Research ArticleTissue Repair

NF-κB activation persists into the remodeling phase of tendon healing and promotes myofibroblast survival

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Science Signaling  17 Nov 2020:
Vol. 13, Issue 658, eabb7209
DOI: 10.1126/scisignal.abb7209

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NF-κB signaling in tendon repair

Tendon injuries usually heal through a fibrotic process, generating scar tissue that impairs the function of the healed tendon. The organized bundles of collagen and other extracellular matrix proteins that make up the bulk of tendon tissue are generated by proteins secreted by fibroblast-like cells called tenocytes. Best et al. found that nuclear factor κB (NF-κB) signaling not only was activated during the early inflammatory phase of flexor tendon healing in mice but also persisted into the late remodeling phases of repair in tenocytes and myofibroblasts. Reducing NF-κB signaling in tenocytes stimulated apoptosis and scarring during the late stages of healing. In human tendon scar tissue, NF-κB signaling was also active, and myofibroblasts expressed prosurvival markers. Thus, NF-κB signaling promotes cell survival and fibrotic progression during tendon healing.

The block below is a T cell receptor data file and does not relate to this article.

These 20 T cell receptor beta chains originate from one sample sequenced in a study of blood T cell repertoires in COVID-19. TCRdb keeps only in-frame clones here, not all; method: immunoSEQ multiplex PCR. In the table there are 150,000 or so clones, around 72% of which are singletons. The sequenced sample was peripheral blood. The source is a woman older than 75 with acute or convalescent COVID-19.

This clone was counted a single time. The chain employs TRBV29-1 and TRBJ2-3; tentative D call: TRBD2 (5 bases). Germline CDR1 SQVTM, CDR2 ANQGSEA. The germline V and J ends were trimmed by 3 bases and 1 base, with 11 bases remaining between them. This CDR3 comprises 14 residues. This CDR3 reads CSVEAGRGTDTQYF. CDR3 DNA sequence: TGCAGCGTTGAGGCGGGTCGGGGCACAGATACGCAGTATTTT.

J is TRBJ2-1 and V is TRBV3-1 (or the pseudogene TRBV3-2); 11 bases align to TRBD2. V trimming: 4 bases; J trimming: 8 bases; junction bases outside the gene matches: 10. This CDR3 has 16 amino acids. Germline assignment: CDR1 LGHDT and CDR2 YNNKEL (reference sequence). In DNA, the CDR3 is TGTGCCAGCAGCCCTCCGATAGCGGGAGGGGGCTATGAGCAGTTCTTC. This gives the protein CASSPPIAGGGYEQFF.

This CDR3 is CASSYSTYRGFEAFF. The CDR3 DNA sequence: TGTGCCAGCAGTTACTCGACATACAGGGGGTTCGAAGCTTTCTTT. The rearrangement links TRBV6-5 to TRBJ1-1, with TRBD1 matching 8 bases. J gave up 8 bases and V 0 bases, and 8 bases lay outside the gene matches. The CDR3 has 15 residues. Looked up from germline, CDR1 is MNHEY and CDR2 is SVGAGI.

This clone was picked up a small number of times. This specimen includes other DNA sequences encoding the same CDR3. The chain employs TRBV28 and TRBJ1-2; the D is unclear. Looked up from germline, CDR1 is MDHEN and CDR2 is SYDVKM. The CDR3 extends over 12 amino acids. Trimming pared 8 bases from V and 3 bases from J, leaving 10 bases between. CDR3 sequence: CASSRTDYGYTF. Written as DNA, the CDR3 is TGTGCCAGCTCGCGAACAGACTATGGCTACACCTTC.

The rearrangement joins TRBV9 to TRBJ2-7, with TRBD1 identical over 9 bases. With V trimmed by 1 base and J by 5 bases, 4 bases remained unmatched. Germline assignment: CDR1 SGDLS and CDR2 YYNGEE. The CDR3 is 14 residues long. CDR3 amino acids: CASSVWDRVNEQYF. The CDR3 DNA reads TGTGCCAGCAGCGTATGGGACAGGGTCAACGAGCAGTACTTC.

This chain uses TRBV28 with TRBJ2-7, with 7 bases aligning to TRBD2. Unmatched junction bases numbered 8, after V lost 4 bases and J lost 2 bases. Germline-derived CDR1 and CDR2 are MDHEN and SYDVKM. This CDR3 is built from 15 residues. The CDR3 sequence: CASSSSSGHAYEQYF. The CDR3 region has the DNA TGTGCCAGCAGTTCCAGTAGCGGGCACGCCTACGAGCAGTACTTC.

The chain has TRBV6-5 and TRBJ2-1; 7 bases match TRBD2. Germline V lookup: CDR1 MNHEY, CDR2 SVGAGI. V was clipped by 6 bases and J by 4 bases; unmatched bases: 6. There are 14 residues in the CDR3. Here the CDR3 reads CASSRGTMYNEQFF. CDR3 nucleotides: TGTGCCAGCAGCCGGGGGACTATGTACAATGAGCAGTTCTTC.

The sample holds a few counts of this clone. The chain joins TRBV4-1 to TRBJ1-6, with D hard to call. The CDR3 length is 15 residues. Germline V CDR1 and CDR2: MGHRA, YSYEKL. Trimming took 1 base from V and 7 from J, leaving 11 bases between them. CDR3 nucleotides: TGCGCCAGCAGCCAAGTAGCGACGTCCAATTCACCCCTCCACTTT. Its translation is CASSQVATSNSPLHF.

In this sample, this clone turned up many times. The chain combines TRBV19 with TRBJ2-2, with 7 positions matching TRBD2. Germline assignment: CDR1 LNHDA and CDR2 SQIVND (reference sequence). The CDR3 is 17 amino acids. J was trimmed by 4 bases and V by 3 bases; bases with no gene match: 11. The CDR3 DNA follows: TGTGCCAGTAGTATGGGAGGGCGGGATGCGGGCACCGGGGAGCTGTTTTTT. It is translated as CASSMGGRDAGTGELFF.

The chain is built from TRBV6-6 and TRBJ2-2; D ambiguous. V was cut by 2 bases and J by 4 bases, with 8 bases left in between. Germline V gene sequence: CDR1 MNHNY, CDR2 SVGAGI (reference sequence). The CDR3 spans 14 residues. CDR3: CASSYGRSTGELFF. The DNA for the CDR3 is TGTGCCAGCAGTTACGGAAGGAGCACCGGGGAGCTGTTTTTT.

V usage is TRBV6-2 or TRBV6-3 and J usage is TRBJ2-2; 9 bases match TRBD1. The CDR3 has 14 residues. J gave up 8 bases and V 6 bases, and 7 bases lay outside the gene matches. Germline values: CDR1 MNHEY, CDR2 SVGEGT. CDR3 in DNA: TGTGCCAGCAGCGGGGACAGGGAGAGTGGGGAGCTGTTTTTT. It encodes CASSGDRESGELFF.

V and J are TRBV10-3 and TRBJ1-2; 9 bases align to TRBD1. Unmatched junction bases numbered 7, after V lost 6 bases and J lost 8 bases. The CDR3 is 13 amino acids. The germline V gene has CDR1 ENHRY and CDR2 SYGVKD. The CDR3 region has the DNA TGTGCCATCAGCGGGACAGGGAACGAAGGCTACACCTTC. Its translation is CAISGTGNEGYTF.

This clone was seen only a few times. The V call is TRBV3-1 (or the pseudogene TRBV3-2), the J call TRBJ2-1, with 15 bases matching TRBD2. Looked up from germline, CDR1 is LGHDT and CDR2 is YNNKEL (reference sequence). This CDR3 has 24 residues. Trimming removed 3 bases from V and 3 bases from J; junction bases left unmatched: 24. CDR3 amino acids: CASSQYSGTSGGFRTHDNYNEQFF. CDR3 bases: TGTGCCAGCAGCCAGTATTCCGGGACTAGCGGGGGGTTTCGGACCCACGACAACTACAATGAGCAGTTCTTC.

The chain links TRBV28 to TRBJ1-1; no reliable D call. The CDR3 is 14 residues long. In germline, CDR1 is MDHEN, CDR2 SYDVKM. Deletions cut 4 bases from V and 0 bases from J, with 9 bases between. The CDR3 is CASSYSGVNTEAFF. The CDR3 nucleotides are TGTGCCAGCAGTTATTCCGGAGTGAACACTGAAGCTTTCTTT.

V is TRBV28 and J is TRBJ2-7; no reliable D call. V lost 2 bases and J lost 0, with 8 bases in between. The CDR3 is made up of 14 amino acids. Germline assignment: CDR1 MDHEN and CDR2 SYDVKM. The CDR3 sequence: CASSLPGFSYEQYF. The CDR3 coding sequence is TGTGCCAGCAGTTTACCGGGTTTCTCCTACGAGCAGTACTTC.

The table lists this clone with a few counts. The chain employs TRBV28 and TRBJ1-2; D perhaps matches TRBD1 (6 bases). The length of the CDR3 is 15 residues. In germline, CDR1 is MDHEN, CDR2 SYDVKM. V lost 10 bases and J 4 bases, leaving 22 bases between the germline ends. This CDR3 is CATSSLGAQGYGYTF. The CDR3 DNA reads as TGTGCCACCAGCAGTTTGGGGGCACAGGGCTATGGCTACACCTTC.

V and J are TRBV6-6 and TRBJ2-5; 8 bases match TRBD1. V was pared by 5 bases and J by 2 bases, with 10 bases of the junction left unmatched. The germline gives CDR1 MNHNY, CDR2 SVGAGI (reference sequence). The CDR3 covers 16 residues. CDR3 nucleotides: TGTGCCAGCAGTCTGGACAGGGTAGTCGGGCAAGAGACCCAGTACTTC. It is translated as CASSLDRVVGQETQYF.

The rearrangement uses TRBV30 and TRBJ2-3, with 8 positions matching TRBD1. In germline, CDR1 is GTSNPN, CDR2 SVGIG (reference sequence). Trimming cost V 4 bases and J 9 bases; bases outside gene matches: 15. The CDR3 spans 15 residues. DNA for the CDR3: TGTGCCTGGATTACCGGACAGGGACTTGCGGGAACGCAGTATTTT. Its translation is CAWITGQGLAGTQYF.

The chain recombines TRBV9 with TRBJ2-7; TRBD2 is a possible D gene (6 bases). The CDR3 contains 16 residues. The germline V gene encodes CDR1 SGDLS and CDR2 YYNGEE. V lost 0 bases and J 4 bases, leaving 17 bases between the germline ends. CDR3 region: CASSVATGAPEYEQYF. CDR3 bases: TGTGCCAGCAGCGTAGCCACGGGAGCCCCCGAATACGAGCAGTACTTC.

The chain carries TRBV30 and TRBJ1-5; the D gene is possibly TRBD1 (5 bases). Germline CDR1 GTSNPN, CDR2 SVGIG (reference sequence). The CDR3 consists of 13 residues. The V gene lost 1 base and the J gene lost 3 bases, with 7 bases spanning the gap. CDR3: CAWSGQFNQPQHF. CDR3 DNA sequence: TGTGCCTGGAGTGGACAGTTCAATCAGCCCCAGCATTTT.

Although inflammation is necessary during the early phases of tissue repair, persistent inflammation contributes to fibrosis. Acute tendon injuries often heal through a fibrotic mechanism, which impedes regeneration and functional recovery. Because inflammation mediated by nuclear factor κB (NF-κB) signaling is implicated in this process, we examined the spatial, temporal, and cell type–specific activation profile of canonical NF-κB signaling during tendon healing. NF-κB signaling was maintained through all phases of tendon healing in mice, including the remodeling phase, and tenocytes and myofibroblasts from the Scleraxis (Scx) lineage were the predominant populations that retained NF-κB activation into the late stages of repair. We confirmed persistent NF-κB activation in myofibroblasts in human tendon scar tissue. Deleting the canonical NF-κB kinase, IKKβ, in Scx-lineage cells in mice increased apoptosis and the deposition of the matrix protein periostin during the late stages of tendon repair, suggesting that persistent NF-κB signaling may facilitate myofibroblast survival and fibrotic progression. Consistent with this, myofibroblasts in human tendon scar samples displayed enhanced prosurvival signaling compared to control tissue. Together, these data suggest that NF-κB may contribute to fibrotic tendon healing through both inflammation-dependent and inflammation-independent functions, such as NF-κB–mediated cell survival.

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